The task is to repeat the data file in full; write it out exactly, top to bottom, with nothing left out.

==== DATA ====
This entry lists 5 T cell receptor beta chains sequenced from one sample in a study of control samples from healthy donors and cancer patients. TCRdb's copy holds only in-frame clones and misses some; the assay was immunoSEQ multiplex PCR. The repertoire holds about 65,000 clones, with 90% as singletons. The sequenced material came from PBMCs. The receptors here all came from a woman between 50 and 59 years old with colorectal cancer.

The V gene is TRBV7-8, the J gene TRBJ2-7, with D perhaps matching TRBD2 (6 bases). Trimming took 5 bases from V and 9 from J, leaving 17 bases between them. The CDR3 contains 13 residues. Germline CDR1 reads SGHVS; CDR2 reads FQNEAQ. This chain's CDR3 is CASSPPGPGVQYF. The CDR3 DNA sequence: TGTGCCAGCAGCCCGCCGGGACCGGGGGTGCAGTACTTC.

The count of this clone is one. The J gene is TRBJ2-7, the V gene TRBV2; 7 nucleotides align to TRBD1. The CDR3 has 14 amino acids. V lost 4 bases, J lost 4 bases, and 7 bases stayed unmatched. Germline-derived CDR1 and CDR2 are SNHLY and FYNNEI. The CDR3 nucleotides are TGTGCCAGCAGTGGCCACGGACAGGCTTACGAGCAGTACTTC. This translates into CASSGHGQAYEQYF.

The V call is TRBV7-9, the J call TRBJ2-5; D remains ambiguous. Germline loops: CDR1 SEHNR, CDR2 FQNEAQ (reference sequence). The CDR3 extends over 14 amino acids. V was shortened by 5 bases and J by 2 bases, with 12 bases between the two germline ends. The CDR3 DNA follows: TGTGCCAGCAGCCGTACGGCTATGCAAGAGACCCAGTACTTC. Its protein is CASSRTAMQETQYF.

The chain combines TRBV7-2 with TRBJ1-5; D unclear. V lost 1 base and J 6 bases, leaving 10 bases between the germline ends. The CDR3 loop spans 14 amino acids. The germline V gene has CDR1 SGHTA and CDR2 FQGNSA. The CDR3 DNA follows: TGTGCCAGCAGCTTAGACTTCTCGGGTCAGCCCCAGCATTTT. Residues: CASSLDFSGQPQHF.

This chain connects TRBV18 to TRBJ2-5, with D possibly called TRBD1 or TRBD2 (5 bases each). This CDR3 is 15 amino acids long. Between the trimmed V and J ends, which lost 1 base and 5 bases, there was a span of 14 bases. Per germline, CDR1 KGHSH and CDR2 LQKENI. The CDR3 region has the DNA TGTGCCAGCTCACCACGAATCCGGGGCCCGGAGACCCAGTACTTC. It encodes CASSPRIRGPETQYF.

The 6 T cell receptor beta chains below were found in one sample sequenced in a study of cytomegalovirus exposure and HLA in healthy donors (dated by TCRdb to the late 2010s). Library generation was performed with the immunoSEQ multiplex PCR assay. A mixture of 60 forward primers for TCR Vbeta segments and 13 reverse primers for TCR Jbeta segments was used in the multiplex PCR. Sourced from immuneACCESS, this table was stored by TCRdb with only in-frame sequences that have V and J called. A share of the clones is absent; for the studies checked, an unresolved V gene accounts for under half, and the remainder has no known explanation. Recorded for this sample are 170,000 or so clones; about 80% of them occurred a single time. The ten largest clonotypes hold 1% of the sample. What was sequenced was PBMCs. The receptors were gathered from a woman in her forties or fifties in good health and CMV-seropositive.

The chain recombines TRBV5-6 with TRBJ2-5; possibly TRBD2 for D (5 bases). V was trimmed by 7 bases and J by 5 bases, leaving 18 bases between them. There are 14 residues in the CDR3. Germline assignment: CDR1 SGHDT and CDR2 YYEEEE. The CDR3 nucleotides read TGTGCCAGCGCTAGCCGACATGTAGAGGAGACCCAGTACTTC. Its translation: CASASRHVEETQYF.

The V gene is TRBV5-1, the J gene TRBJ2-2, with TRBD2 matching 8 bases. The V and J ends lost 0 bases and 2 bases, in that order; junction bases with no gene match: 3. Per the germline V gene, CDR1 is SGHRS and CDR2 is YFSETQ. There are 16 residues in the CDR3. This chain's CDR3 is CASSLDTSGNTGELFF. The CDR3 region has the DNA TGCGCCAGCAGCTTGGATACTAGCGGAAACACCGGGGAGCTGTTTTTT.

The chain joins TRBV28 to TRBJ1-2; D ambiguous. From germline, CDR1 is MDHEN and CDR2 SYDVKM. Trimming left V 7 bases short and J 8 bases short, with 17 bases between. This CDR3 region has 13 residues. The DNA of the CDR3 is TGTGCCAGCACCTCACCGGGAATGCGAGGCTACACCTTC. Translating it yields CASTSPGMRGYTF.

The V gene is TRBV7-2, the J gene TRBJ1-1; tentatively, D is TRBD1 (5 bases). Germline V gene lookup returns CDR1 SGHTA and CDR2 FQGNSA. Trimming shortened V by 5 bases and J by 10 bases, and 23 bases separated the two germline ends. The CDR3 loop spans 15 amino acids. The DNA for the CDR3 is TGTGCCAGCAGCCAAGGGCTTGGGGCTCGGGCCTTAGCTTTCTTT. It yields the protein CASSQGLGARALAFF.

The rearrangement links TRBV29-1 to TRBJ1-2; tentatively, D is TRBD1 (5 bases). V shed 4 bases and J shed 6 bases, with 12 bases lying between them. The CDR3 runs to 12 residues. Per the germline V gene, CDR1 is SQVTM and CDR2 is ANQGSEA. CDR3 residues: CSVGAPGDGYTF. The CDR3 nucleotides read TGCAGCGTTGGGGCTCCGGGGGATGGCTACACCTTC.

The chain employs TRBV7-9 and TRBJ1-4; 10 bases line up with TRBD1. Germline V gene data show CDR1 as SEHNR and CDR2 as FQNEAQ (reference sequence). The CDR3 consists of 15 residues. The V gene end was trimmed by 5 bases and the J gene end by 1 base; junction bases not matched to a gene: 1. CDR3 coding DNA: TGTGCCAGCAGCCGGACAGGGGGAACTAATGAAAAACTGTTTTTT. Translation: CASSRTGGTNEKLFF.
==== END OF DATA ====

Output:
This entry lists 5 T cell receptor beta chains sequenced from one sample in a study of control samples from healthy donors and cancer patients. TCRdb's copy holds only in-frame clones and misses some; the assay was immunoSEQ multiplex PCR. The repertoire holds about 65,000 clones, with 90% as singletons. The sequenced material came from PBMCs. The receptors here all came from a woman between 50 and 59 years old with colorectal cancer.

The V gene is TRBV7-8, the J gene TRBJ2-7, with D perhaps matching TRBD2 (6 bases). Trimming took 5 bases from V and 9 from J, leaving 17 bases between them. The CDR3 contains 13 residues. Germline CDR1 reads SGHVS; CDR2 reads FQNEAQ. This chain's CDR3 is CASSPPGPGVQYF. The CDR3 DNA sequence: TGTGCCAGCAGCCCGCCGGGACCGGGGGTGCAGTACTTC.

The count of this clone is one. The J gene is TRBJ2-7, the V gene TRBV2; 7 nucleotides align to TRBD1. The CDR3 has 14 amino acids. V lost 4 bases, J lost 4 bases, and 7 bases stayed unmatched. Germline-derived CDR1 and CDR2 are SNHLY and FYNNEI. The CDR3 nucleotides are TGTGCCAGCAGTGGCCACGGACAGGCTTACGAGCAGTACTTC. This translates into CASSGHGQAYEQYF.

The V call is TRBV7-9, the J call TRBJ2-5; D remains ambiguous. Germline loops: CDR1 SEHNR, CDR2 FQNEAQ (reference sequence). The CDR3 extends over 14 amino acids. V was shortened by 5 bases and J by 2 bases, with 12 bases between the two germline ends. The CDR3 DNA follows: TGTGCCAGCAGCCGTACGGCTATGCAAGAGACCCAGTACTTC. Its protein is CASSRTAMQETQYF.

The chain combines TRBV7-2 with TRBJ1-5; D unclear. V lost 1 base and J 6 bases, leaving 10 bases between the germline ends. The CDR3 loop spans 14 amino acids. The germline V gene has CDR1 SGHTA and CDR2 FQGNSA. The CDR3 DNA follows: TGTGCCAGCAGCTTAGACTTCTCGGGTCAGCCCCAGCATTTT. Residues: CASSLDFSGQPQHF.

This chain connects TRBV18 to TRBJ2-5, with D possibly called TRBD1 or TRBD2 (5 bases each). This CDR3 is 15 amino acids long. Between the trimmed V and J ends, which lost 1 base and 5 bases, there was a span of 14 bases. Per germline, CDR1 KGHSH and CDR2 LQKENI. The CDR3 region has the DNA TGTGCCAGCTCACCACGAATCCGGGGCCCGGAGACCCAGTACTTC. It encodes CASSPRIRGPETQYF.

The 6 T cell receptor beta chains below were found in one sample sequenced in a study of cytomegalovirus exposure and HLA in healthy donors (dated by TCRdb to the late 2010s). Library generation was performed with the immunoSEQ multiplex PCR assay. A mixture of 60 forward primers for TCR Vbeta segments and 13 reverse primers for TCR Jbeta segments was used in the multiplex PCR. Sourced from immuneACCESS, this table was stored by TCRdb with only in-frame sequences that have V and J called. A share of the clones is absent; for the studies checked, an unresolved V gene accounts for under half, and the remainder has no known explanation. Recorded for this sample are 170,000 or so clones; about 80% of them occurred a single time. The ten largest clonotypes hold 1% of the sample. What was sequenced was PBMCs. The receptors were gathered from a woman in her forties or fifties in good health and CMV-seropositive.

The chain recombines TRBV5-6 with TRBJ2-5; possibly TRBD2 for D (5 bases). V was trimmed by 7 bases and J by 5 bases, leaving 18 bases between them. There are 14 residues in the CDR3. Germline assignment: CDR1 SGHDT and CDR2 YYEEEE. The CDR3 nucleotides read TGTGCCAGCGCTAGCCGACATGTAGAGGAGACCCAGTACTTC. Its translation: CASASRHVEETQYF.

The V gene is TRBV5-1, the J gene TRBJ2-2, with TRBD2 matching 8 bases. The V and J ends lost 0 bases and 2 bases, in that order; junction bases with no gene match: 3. Per the germline V gene, CDR1 is SGHRS and CDR2 is YFSETQ. There are 16 residues in the CDR3. This chain's CDR3 is CASSLDTSGNTGELFF. The CDR3 region has the DNA TGCGCCAGCAGCTTGGATACTAGCGGAAACACCGGGGAGCTGTTTTTT.

The chain joins TRBV28 to TRBJ1-2; D ambiguous. From germline, CDR1 is MDHEN and CDR2 SYDVKM. Trimming left V 7 bases short and J 8 bases short, with 17 bases between. This CDR3 region has 13 residues. The DNA of the CDR3 is TGTGCCAGCACCTCACCGGGAATGCGAGGCTACACCTTC. Translating it yields CASTSPGMRGYTF.

The V gene is TRBV7-2, the J gene TRBJ1-1; tentatively, D is TRBD1 (5 bases). Germline V gene lookup returns CDR1 SGHTA and CDR2 FQGNSA. Trimming shortened V by 5 bases and J by 10 bases, and 23 bases separated the two germline ends. The CDR3 loop spans 15 amino acids. The DNA for the CDR3 is TGTGCCAGCAGCCAAGGGCTTGGGGCTCGGGCCTTAGCTTTCTTT. It yields the protein CASSQGLGARALAFF.

The rearrangement links TRBV29-1 to TRBJ1-2; tentatively, D is TRBD1 (5 bases). V shed 4 bases and J shed 6 bases, with 12 bases lying between them. The CDR3 runs to 12 residues. Per the germline V gene, CDR1 is SQVTM and CDR2 is ANQGSEA. CDR3 residues: CSVGAPGDGYTF. The CDR3 nucleotides read TGCAGCGTTGGGGCTCCGGGGGATGGCTACACCTTC.

The chain employs TRBV7-9 and TRBJ1-4; 10 bases line up with TRBD1. Germline V gene data show CDR1 as SEHNR and CDR2 as FQNEAQ (reference sequence). The CDR3 consists of 15 residues. The V gene end was trimmed by 5 bases and the J gene end by 1 base; junction bases not matched to a gene: 1. CDR3 coding DNA: TGTGCCAGCAGCCGGACAGGGGGAACTAATGAAAAACTGTTTTTT. Translation: CASSRTGGTNEKLFF.